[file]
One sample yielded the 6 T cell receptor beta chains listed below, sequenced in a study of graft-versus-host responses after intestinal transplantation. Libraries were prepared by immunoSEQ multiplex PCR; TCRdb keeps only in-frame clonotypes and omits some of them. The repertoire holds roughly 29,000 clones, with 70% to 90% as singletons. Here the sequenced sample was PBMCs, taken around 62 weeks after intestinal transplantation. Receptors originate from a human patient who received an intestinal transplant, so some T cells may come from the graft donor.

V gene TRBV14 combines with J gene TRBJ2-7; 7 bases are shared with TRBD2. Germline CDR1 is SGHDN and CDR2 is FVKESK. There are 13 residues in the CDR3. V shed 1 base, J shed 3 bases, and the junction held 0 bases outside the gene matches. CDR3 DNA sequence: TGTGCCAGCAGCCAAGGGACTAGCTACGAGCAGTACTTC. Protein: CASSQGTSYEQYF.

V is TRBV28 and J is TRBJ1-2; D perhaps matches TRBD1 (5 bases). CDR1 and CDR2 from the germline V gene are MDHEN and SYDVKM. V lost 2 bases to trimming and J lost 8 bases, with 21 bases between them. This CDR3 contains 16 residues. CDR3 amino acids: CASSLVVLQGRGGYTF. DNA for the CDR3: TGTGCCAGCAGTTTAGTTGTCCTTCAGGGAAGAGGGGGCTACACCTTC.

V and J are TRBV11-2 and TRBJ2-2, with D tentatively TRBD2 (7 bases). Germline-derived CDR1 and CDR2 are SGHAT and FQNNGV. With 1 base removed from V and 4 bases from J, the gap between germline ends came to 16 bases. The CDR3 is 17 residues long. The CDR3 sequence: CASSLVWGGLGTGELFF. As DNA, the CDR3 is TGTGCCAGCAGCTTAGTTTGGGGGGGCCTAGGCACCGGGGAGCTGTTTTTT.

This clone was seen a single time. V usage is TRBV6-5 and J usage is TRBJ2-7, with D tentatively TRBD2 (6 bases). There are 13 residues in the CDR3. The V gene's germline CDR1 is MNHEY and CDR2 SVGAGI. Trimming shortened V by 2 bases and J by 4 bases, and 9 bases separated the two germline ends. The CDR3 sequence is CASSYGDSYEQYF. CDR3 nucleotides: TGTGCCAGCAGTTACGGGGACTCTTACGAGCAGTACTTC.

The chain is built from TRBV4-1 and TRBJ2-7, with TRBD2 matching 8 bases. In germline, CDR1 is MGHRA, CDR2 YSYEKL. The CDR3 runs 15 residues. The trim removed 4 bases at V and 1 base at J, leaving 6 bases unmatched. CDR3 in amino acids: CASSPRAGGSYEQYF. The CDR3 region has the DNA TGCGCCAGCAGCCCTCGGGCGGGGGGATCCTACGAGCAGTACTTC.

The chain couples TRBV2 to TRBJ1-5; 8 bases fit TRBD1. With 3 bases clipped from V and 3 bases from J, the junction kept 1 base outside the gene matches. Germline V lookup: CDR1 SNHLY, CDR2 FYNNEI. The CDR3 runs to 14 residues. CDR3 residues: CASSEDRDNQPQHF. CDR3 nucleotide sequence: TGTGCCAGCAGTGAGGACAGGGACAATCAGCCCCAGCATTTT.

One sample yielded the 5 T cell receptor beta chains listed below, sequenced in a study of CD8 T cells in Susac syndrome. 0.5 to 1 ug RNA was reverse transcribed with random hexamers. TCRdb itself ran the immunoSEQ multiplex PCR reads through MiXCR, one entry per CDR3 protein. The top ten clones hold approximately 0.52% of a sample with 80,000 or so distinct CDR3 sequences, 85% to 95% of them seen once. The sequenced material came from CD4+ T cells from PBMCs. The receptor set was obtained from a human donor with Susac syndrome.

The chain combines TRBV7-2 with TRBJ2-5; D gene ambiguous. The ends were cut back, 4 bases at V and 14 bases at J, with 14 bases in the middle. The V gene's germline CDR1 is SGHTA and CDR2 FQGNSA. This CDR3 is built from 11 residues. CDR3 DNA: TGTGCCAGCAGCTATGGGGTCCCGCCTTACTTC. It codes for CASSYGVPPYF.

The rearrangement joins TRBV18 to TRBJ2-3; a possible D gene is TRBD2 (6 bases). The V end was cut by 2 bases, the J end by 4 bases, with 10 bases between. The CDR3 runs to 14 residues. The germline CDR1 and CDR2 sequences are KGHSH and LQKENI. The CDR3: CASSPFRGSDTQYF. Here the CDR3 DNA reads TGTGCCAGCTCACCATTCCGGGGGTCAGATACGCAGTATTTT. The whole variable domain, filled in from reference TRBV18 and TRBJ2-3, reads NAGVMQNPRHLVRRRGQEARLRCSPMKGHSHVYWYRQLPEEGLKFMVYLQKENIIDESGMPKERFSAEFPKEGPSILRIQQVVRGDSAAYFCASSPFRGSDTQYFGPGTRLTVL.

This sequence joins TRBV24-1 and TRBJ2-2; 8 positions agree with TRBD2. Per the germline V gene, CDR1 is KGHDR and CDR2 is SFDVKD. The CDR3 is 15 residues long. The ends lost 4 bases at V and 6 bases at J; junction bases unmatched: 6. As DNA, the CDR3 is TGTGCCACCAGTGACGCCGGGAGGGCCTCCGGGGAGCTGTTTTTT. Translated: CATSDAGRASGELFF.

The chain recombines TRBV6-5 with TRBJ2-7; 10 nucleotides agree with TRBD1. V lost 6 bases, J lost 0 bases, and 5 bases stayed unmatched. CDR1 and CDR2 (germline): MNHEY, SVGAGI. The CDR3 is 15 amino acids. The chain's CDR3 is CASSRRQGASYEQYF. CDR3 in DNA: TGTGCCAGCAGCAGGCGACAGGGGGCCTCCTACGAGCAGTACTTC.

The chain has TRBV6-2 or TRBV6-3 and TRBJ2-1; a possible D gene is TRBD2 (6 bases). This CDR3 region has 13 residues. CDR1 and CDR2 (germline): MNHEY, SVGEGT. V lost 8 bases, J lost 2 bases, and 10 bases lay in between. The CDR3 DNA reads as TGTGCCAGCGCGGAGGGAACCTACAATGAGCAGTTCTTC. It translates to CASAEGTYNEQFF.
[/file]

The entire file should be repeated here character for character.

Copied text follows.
One sample yielded the 6 T cell receptor beta chains listed below, sequenced in a study of graft-versus-host responses after intestinal transplantation. Libraries were prepared by immunoSEQ multiplex PCR; TCRdb keeps only in-frame clonotypes and omits some of them. The repertoire holds roughly 29,000 clones, with 70% to 90% as singletons. Here the sequenced sample was PBMCs, taken around 62 weeks after intestinal transplantation. Receptors originate from a human patient who received an intestinal transplant, so some T cells may come from the graft donor.

V gene TRBV14 combines with J gene TRBJ2-7; 7 bases are shared with TRBD2. Germline CDR1 is SGHDN and CDR2 is FVKESK. There are 13 residues in the CDR3. V shed 1 base, J shed 3 bases, and the junction held 0 bases outside the gene matches. CDR3 DNA sequence: TGTGCCAGCAGCCAAGGGACTAGCTACGAGCAGTACTTC. Protein: CASSQGTSYEQYF.

V is TRBV28 and J is TRBJ1-2; D perhaps matches TRBD1 (5 bases). CDR1 and CDR2 from the germline V gene are MDHEN and SYDVKM. V lost 2 bases to trimming and J lost 8 bases, with 21 bases between them. This CDR3 contains 16 residues. CDR3 amino acids: CASSLVVLQGRGGYTF. DNA for the CDR3: TGTGCCAGCAGTTTAGTTGTCCTTCAGGGAAGAGGGGGCTACACCTTC.

V and J are TRBV11-2 and TRBJ2-2, with D tentatively TRBD2 (7 bases). Germline-derived CDR1 and CDR2 are SGHAT and FQNNGV. With 1 base removed from V and 4 bases from J, the gap between germline ends came to 16 bases. The CDR3 is 17 residues long. The CDR3 sequence: CASSLVWGGLGTGELFF. As DNA, the CDR3 is TGTGCCAGCAGCTTAGTTTGGGGGGGCCTAGGCACCGGGGAGCTGTTTTTT.

This clone was seen a single time. V usage is TRBV6-5 and J usage is TRBJ2-7, with D tentatively TRBD2 (6 bases). There are 13 residues in the CDR3. The V gene's germline CDR1 is MNHEY and CDR2 SVGAGI. Trimming shortened V by 2 bases and J by 4 bases, and 9 bases separated the two germline ends. The CDR3 sequence is CASSYGDSYEQYF. CDR3 nucleotides: TGTGCCAGCAGTTACGGGGACTCTTACGAGCAGTACTTC.

The chain is built from TRBV4-1 and TRBJ2-7, with TRBD2 matching 8 bases. In germline, CDR1 is MGHRA, CDR2 YSYEKL. The CDR3 runs 15 residues. The trim removed 4 bases at V and 1 base at J, leaving 6 bases unmatched. CDR3 in amino acids: CASSPRAGGSYEQYF. The CDR3 region has the DNA TGCGCCAGCAGCCCTCGGGCGGGGGGATCCTACGAGCAGTACTTC.

The chain couples TRBV2 to TRBJ1-5; 8 bases fit TRBD1. With 3 bases clipped from V and 3 bases from J, the junction kept 1 base outside the gene matches. Germline V lookup: CDR1 SNHLY, CDR2 FYNNEI. The CDR3 runs to 14 residues. CDR3 residues: CASSEDRDNQPQHF. CDR3 nucleotide sequence: TGTGCCAGCAGTGAGGACAGGGACAATCAGCCCCAGCATTTT.

One sample yielded the 5 T cell receptor beta chains listed below, sequenced in a study of CD8 T cells in Susac syndrome. 0.5 to 1 ug RNA was reverse transcribed with random hexamers. TCRdb itself ran the immunoSEQ multiplex PCR reads through MiXCR, one entry per CDR3 protein. The top ten clones hold approximately 0.52% of a sample with 80,000 or so distinct CDR3 sequences, 85% to 95% of them seen once. The sequenced material came from CD4+ T cells from PBMCs. The receptor set was obtained from a human donor with Susac syndrome.

The chain combines TRBV7-2 with TRBJ2-5; D gene ambiguous. The ends were cut back, 4 bases at V and 14 bases at J, with 14 bases in the middle. The V gene's germline CDR1 is SGHTA and CDR2 FQGNSA. This CDR3 is built from 11 residues. CDR3 DNA: TGTGCCAGCAGCTATGGGGTCCCGCCTTACTTC. It codes for CASSYGVPPYF.

The rearrangement joins TRBV18 to TRBJ2-3; a possible D gene is TRBD2 (6 bases). The V end was cut by 2 bases, the J end by 4 bases, with 10 bases between. The CDR3 runs to 14 residues. The germline CDR1 and CDR2 sequences are KGHSH and LQKENI. The CDR3: CASSPFRGSDTQYF. Here the CDR3 DNA reads TGTGCCAGCTCACCATTCCGGGGGTCAGATACGCAGTATTTT. The whole variable domain, filled in from reference TRBV18 and TRBJ2-3, reads NAGVMQNPRHLVRRRGQEARLRCSPMKGHSHVYWYRQLPEEGLKFMVYLQKENIIDESGMPKERFSAEFPKEGPSILRIQQVVRGDSAAYFCASSPFRGSDTQYFGPGTRLTVL.

This sequence joins TRBV24-1 and TRBJ2-2; 8 positions agree with TRBD2. Per the germline V gene, CDR1 is KGHDR and CDR2 is SFDVKD. The CDR3 is 15 residues long. The ends lost 4 bases at V and 6 bases at J; junction bases unmatched: 6. As DNA, the CDR3 is TGTGCCACCAGTGACGCCGGGAGGGCCTCCGGGGAGCTGTTTTTT. Translated: CATSDAGRASGELFF.

The chain recombines TRBV6-5 with TRBJ2-7; 10 nucleotides agree with TRBD1. V lost 6 bases, J lost 0 bases, and 5 bases stayed unmatched. CDR1 and CDR2 (germline): MNHEY, SVGAGI. The CDR3 is 15 amino acids. The chain's CDR3 is CASSRRQGASYEQYF. CDR3 in DNA: TGTGCCAGCAGCAGGCGACAGGGGGCCTCCTACGAGCAGTACTTC.

The chain has TRBV6-2 or TRBV6-3 and TRBJ2-1; a possible D gene is TRBD2 (6 bases). This CDR3 region has 13 residues. CDR1 and CDR2 (germline): MNHEY, SVGEGT. V lost 8 bases, J lost 2 bases, and 10 bases lay in between. The CDR3 DNA reads as TGTGCCAGCGCGGAGGGAACCTACAATGAGCAGTTCTTC. It translates to CASAEGTYNEQFF.